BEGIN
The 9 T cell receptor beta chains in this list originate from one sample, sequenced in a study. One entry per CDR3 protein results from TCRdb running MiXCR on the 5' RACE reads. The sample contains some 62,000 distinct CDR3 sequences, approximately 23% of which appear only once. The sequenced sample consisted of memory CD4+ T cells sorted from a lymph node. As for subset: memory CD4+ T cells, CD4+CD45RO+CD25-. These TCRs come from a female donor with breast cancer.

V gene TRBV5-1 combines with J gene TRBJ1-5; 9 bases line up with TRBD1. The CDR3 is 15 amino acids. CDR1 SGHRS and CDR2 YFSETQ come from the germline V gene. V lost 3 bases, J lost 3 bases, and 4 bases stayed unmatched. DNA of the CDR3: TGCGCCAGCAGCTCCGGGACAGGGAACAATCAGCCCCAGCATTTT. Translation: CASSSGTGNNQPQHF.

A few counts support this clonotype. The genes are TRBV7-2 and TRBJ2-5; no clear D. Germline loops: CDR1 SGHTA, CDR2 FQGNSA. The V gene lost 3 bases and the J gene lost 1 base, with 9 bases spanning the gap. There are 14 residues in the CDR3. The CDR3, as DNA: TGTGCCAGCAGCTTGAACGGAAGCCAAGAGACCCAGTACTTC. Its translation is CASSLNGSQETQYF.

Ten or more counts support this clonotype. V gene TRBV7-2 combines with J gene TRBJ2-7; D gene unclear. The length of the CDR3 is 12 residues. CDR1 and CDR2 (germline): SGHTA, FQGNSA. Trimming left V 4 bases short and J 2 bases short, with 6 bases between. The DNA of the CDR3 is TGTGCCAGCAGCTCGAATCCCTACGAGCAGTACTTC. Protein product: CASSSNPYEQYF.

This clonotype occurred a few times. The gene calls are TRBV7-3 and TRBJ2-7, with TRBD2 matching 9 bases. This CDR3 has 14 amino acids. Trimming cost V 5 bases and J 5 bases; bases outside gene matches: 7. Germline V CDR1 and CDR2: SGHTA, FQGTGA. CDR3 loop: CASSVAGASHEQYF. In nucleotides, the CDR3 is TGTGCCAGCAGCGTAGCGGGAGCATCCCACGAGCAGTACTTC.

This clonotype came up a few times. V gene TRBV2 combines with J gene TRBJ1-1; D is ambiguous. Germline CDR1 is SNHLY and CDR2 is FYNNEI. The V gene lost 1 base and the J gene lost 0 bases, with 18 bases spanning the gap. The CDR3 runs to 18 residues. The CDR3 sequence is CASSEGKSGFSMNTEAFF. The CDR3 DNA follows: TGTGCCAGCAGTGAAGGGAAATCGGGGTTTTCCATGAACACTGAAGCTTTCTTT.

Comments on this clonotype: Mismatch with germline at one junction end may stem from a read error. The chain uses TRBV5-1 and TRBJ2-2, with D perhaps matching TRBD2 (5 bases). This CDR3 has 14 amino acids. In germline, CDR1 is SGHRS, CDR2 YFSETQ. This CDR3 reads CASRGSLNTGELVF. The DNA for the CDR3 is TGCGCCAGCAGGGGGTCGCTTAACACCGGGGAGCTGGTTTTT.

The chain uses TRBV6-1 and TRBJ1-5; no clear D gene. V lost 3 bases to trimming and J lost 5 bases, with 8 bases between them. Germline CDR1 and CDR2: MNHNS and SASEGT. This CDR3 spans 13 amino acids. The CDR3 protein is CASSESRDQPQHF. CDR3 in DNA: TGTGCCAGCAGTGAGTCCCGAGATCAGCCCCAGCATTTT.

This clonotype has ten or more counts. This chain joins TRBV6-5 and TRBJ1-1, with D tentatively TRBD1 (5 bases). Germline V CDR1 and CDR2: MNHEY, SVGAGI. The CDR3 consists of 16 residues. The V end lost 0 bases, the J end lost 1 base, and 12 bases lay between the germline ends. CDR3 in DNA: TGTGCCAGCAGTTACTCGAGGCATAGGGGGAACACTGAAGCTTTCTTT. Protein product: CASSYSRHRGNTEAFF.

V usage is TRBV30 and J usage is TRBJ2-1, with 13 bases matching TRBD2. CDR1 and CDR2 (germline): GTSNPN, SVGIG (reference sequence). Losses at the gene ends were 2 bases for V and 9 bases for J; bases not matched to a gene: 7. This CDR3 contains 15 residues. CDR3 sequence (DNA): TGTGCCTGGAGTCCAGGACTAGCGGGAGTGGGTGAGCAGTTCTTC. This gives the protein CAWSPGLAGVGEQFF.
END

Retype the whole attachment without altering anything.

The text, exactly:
The 9 T cell receptor beta chains in this list originate from one sample, sequenced in a study. One entry per CDR3 protein results from TCRdb running MiXCR on the 5' RACE reads. The sample contains some 62,000 distinct CDR3 sequences, approximately 23% of which appear only once. The sequenced sample consisted of memory CD4+ T cells sorted from a lymph node. As for subset: memory CD4+ T cells, CD4+CD45RO+CD25-. These TCRs come from a female donor with breast cancer.

V gene TRBV5-1 combines with J gene TRBJ1-5; 9 bases line up with TRBD1. The CDR3 is 15 amino acids. CDR1 SGHRS and CDR2 YFSETQ come from the germline V gene. V lost 3 bases, J lost 3 bases, and 4 bases stayed unmatched. DNA of the CDR3: TGCGCCAGCAGCTCCGGGACAGGGAACAATCAGCCCCAGCATTTT. Translation: CASSSGTGNNQPQHF.

A few counts support this clonotype. The genes are TRBV7-2 and TRBJ2-5; no clear D. Germline loops: CDR1 SGHTA, CDR2 FQGNSA. The V gene lost 3 bases and the J gene lost 1 base, with 9 bases spanning the gap. There are 14 residues in the CDR3. The CDR3, as DNA: TGTGCCAGCAGCTTGAACGGAAGCCAAGAGACCCAGTACTTC. Its translation is CASSLNGSQETQYF.

Ten or more counts support this clonotype. V gene TRBV7-2 combines with J gene TRBJ2-7; D gene unclear. The length of the CDR3 is 12 residues. CDR1 and CDR2 (germline): SGHTA, FQGNSA. Trimming left V 4 bases short and J 2 bases short, with 6 bases between. The DNA of the CDR3 is TGTGCCAGCAGCTCGAATCCCTACGAGCAGTACTTC. Protein product: CASSSNPYEQYF.

This clonotype occurred a few times. The gene calls are TRBV7-3 and TRBJ2-7, with TRBD2 matching 9 bases. This CDR3 has 14 amino acids. Trimming cost V 5 bases and J 5 bases; bases outside gene matches: 7. Germline V CDR1 and CDR2: SGHTA, FQGTGA. CDR3 loop: CASSVAGASHEQYF. In nucleotides, the CDR3 is TGTGCCAGCAGCGTAGCGGGAGCATCCCACGAGCAGTACTTC.

This clonotype came up a few times. V gene TRBV2 combines with J gene TRBJ1-1; D is ambiguous. Germline CDR1 is SNHLY and CDR2 is FYNNEI. The V gene lost 1 base and the J gene lost 0 bases, with 18 bases spanning the gap. The CDR3 runs to 18 residues. The CDR3 sequence is CASSEGKSGFSMNTEAFF. The CDR3 DNA follows: TGTGCCAGCAGTGAAGGGAAATCGGGGTTTTCCATGAACACTGAAGCTTTCTTT.

Comments on this clonotype: Mismatch with germline at one junction end may stem from a read error. The chain uses TRBV5-1 and TRBJ2-2, with D perhaps matching TRBD2 (5 bases). This CDR3 has 14 amino acids. In germline, CDR1 is SGHRS, CDR2 YFSETQ. This CDR3 reads CASRGSLNTGELVF. The DNA for the CDR3 is TGCGCCAGCAGGGGGTCGCTTAACACCGGGGAGCTGGTTTTT.

The chain uses TRBV6-1 and TRBJ1-5; no clear D gene. V lost 3 bases to trimming and J lost 5 bases, with 8 bases between them. Germline CDR1 and CDR2: MNHNS and SASEGT. This CDR3 spans 13 amino acids. The CDR3 protein is CASSESRDQPQHF. CDR3 in DNA: TGTGCCAGCAGTGAGTCCCGAGATCAGCCCCAGCATTTT.

This clonotype has ten or more counts. This chain joins TRBV6-5 and TRBJ1-1, with D tentatively TRBD1 (5 bases). Germline V CDR1 and CDR2: MNHEY, SVGAGI. The CDR3 consists of 16 residues. The V end lost 0 bases, the J end lost 1 base, and 12 bases lay between the germline ends. CDR3 in DNA: TGTGCCAGCAGTTACTCGAGGCATAGGGGGAACACTGAAGCTTTCTTT. Protein product: CASSYSRHRGNTEAFF.

V usage is TRBV30 and J usage is TRBJ2-1, with 13 bases matching TRBD2. CDR1 and CDR2 (germline): GTSNPN, SVGIG (reference sequence). Losses at the gene ends were 2 bases for V and 9 bases for J; bases not matched to a gene: 7. This CDR3 contains 15 residues. CDR3 sequence (DNA): TGTGCCTGGAGTCCAGGACTAGCGGGAGTGGGTGAGCAGTTCTTC. This gives the protein CAWSPGLAGVGEQFF.